As the week went on Saoirse started to warm up to her Mamaw and Papaw. At first, she wasn't sure about these "two people hanging out with us all the time," but she started to warm up to them and by the end of the week was loving playing and laughing with them. Hopefully we will be able to see them more often so that she can run up to them and hug them as soon as she sees them. Maybe we will have to skype more often.
After all the tests and all the fun, we got some very good news. Dr. Obeng called us to let us know that Saoirse's MIBG scan had come back with no evidence of disease (NED)! The scan showed no dye picked up anywhere in her body. The CT scans confirmed, and the bone marrows, which came back later, were clean as well. Saoirse is officially NED, and is doing wonderfully. We are not out of the woods however, as Neuroblastoma is a notoriously tricky disease, and can hide out in the body in cells too small to be seen on scans (minimal residual disease, or MRD). With the results of her scans, we will be traveling to New York City to meet with a doctor at Sloan Kettering Memorial Cancer Center and discuss other options for Saoirse's next step in treatment. This is by far the most difficult decision we will be making in her treatment plan, as the options are very different from one another. Right now we are just thrilled that she has responded so well to her treatments, and that she is doing so well after everything she has been through. 

Sunday, October 16, 2011

Home..... Sort of

After a couple of days of stagnant counts, Saoirse's ANC shot up like a rocket! We had seen an improvement on Sunday, but her overnight counts hadn't shown any increase, so we had them repeat the ANC, and it jumped from 0 to 160 in just 10 hours. By Monday morning it was up to 600. She hadn't had a fever since Friday night, so she was definitely on the mend. I kept telling the nurses and doctors that as soon as her ANC started to rise, we would see a totally different baby within 24 hours. I don't think they believed me, but it was certainly true. By Monday she was up, playing, off morphine, and wanting desperately to go go go. We had a couple of scheduled appointments Monday, and my parents came in to do overlap control (the baby had an audiology appointment that ran into our meeting with her doctors about the stem cell protocol). After a trip to ophthalmology in the afternoon, we were getting antsy, and ready to leave. 
We were delayed, however, because we were going to be sent home on an IV antibiotic which had to be ordered and run once at the hospital to check for side effects. When we first came into the Jimmy Fund on Wednesday, they started antibiotics before they took any blood cultures. This mistake on their part meant that they didn't know for sure that Saoirse was free of bacterial infection, as the antibiotics work very quickly. We had been made aware of the mistake when it was realized, but we didn't know that it would cause her to be overmedicated throughout her hospital stay and once we went home. I made it clear to the doctors that I found it insane that she had to suffer from over prescribing because of a mistake made by a nurse, and that I wouldn't tolerate a similar mistake in the future. We had no choice in the home antibiotic, but it wasn't too bad. I chose to forgo her Bactrim for the week, as the full spectrum of the other drug would cover anything that was going on, and I hate over medicating - especially with antibiotics which mess with her gut so much. But with everything straightened out, and all the meds ordered, we were finally on our way home. Just in time to have to turn around the next morning and come in for an appointment.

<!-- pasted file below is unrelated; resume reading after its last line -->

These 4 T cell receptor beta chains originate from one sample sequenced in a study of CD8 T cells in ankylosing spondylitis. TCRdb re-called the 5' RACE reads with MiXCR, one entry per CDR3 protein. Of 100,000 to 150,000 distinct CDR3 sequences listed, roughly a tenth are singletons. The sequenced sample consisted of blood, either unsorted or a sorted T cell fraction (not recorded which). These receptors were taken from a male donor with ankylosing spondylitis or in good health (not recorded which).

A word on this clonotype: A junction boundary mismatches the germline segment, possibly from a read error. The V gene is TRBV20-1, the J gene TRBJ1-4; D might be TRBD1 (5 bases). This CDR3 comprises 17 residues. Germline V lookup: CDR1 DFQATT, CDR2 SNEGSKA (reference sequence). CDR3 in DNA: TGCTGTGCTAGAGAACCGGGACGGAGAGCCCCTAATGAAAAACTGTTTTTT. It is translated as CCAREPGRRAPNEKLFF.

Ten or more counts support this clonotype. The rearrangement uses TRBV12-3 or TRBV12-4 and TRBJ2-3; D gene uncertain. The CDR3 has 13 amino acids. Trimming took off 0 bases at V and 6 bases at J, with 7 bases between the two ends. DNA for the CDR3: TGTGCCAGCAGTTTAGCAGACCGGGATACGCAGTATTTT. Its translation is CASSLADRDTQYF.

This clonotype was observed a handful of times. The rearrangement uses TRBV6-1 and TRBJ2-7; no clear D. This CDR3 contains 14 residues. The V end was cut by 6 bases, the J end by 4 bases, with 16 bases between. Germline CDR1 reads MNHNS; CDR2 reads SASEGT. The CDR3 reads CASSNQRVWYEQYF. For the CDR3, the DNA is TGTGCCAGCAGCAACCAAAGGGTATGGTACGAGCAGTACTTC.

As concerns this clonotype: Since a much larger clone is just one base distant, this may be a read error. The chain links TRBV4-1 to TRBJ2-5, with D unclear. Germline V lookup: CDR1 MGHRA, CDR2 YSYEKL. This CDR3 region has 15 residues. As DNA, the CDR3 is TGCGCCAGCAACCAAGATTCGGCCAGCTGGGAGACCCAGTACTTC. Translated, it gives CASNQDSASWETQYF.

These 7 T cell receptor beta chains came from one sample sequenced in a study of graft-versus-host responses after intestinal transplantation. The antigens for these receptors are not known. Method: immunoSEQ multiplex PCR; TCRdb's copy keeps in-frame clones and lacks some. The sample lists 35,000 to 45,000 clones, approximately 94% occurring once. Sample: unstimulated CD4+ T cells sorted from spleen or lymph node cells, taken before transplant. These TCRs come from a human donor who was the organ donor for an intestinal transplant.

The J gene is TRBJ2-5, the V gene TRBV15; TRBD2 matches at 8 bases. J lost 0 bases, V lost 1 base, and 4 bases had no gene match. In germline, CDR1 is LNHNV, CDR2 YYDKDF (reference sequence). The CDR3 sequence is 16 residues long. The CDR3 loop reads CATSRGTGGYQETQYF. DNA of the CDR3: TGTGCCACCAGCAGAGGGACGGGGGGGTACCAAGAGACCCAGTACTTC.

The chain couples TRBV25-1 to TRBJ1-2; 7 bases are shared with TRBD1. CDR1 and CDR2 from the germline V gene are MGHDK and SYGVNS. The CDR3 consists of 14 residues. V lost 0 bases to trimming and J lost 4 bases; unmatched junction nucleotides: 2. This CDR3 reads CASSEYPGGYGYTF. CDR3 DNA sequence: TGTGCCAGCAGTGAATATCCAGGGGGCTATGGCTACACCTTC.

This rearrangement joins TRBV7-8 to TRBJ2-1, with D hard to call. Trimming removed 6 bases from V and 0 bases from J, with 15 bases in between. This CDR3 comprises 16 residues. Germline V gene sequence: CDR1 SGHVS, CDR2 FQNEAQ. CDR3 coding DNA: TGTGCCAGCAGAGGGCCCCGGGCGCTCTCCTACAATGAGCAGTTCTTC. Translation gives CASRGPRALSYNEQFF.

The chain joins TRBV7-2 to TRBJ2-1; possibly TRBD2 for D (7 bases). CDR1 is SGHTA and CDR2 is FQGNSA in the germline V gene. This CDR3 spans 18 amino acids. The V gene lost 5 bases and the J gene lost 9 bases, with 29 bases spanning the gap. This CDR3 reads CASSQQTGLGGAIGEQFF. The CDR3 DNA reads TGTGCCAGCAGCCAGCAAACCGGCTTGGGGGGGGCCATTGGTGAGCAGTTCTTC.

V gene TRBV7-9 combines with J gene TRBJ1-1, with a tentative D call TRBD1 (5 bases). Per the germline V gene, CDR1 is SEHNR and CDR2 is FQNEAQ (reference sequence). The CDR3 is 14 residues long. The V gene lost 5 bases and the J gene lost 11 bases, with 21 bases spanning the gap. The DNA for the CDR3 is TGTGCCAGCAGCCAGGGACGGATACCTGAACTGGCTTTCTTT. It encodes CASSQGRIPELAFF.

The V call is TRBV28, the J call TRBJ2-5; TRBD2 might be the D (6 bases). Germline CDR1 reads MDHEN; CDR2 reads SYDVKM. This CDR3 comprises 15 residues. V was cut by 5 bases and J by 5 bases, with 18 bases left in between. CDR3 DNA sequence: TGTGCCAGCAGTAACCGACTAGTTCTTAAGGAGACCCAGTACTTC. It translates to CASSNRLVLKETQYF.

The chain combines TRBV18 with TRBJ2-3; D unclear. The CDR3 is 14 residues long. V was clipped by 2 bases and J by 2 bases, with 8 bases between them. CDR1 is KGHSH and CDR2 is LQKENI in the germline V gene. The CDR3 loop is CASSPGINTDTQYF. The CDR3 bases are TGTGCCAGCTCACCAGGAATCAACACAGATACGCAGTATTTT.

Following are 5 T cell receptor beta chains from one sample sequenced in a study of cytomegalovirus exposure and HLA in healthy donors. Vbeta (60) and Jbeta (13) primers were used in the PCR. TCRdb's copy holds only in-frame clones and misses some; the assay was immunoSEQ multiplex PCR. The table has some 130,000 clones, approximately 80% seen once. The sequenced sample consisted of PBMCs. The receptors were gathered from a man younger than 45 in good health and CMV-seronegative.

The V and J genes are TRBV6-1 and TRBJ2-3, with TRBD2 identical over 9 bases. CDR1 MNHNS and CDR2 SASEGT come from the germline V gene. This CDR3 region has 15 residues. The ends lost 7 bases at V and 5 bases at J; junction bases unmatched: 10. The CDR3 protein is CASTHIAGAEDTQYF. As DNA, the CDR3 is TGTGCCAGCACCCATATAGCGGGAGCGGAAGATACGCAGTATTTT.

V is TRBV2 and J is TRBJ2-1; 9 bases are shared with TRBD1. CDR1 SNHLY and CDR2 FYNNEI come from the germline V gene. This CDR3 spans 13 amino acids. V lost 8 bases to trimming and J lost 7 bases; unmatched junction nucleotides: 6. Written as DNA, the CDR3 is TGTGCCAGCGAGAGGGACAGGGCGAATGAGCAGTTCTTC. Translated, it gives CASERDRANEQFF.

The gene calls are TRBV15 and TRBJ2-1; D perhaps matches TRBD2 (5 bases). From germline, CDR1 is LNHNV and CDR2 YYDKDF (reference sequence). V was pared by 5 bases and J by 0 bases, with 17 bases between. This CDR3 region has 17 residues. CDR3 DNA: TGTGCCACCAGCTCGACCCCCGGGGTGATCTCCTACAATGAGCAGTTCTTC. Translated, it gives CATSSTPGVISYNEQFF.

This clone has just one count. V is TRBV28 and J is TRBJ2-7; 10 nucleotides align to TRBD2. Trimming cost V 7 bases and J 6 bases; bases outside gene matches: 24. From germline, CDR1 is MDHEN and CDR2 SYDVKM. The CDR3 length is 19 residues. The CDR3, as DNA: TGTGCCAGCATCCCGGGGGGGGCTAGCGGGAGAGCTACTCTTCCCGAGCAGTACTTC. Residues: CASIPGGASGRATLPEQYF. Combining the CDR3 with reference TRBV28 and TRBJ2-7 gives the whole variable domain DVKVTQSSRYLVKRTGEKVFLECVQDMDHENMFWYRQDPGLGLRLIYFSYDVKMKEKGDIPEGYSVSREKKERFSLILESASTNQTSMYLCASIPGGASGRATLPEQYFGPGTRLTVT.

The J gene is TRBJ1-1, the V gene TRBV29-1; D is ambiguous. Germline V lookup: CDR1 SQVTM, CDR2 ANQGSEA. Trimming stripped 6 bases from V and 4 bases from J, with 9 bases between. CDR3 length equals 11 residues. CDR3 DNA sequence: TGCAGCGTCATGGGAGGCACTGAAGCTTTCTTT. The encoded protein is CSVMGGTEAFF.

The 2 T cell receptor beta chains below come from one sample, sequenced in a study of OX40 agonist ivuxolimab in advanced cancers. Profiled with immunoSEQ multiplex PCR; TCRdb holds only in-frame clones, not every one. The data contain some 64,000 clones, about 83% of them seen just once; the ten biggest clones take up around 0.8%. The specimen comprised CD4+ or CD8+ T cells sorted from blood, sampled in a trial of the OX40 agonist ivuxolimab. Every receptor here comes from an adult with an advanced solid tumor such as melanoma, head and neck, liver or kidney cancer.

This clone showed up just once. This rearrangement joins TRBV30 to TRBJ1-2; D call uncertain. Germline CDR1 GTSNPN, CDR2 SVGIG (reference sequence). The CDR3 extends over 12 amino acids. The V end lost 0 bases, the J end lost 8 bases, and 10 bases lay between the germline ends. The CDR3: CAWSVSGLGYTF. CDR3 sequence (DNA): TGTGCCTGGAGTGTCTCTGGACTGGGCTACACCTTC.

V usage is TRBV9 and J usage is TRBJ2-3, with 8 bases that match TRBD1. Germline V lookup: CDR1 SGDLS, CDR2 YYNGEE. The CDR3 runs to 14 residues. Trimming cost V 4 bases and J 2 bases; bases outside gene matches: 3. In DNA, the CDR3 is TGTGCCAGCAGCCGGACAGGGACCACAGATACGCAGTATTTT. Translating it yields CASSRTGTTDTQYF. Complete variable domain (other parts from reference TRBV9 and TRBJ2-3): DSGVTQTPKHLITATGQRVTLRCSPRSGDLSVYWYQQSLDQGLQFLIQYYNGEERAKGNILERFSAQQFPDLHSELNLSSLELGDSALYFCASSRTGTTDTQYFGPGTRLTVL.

Tuesday morning we were in bright and early for her bone marrow biopsy. There was a terrible storm on the north shore overnight, blowing down some debris, and causing tons of flash flooding. The two main highways into the city from our house were flooded out, so we had to go around the flooding on side streets before getting back on the long route into the city. We got in a bit late, but they took her right in and got her started. Once she was out and we saw her, Mike ran to Logan airport to pick up his parents, who came to visit for the week. We woke Saoirse up from surgery quickly, and I ran her over to nuclear medicine to have her injection for her MIBG scan the next day. Mike and his parents met me there, and my dad was with us to help keep Saoirse entertained while Mike and I met with the Stem cell doctor in the early afternoon. Luckily, Saoirse napped through the whole meeting (sadly on my dad's shoulder, putting his arm to sleep). After the meeting we got to have a quick bite to eat, and then headed home. We were right back in on Wednesday, though, for her MIBG scan in the morning, and her CT scan in the afternoon. 
The MIBG went well for the first half, but she screamed through the second half. That is by far the longest scan, lasting a little over an hour. but she doesn't have to be absolutely still, so she doesn't get sedated. For her CT scan, we planned on napping her instead of sedating her. It was a bit tricky though, as she is becoming more aware of what is going on. We managed to get the nap for the belly and body part, however to scan her head we had to move her up the table into the head cradle. She woke up, and was mad and scared of the machine. There was no use trying to put her to sleep. We decided not to sedate her that day as it was late, and Mike's parents were patiently waiting patiently downstairs. We made an appointment for Friday, and planned on sedating her if we couldn't get her to nap right away. We came in Friday at 11 for her dental exam, and then had her run around until her CT appointment. We got her to go to sleep, but she wouldn't stay asleep on the table. We had to sedate her. We had been afraid of what it would do, but it was actually very simple and straight forward. She went to sleep, the scan was done, and then she went to recovery to wake up. She was awake after about 20 minutes, drank down a bottle of juice and went straight for the goldfish. We got home late, because we had to wait until 3:30 to sedate her since she had eaten a bottle at 7:30, but we were glad to have all of her scans and tests done. Now we had to just wait for the results.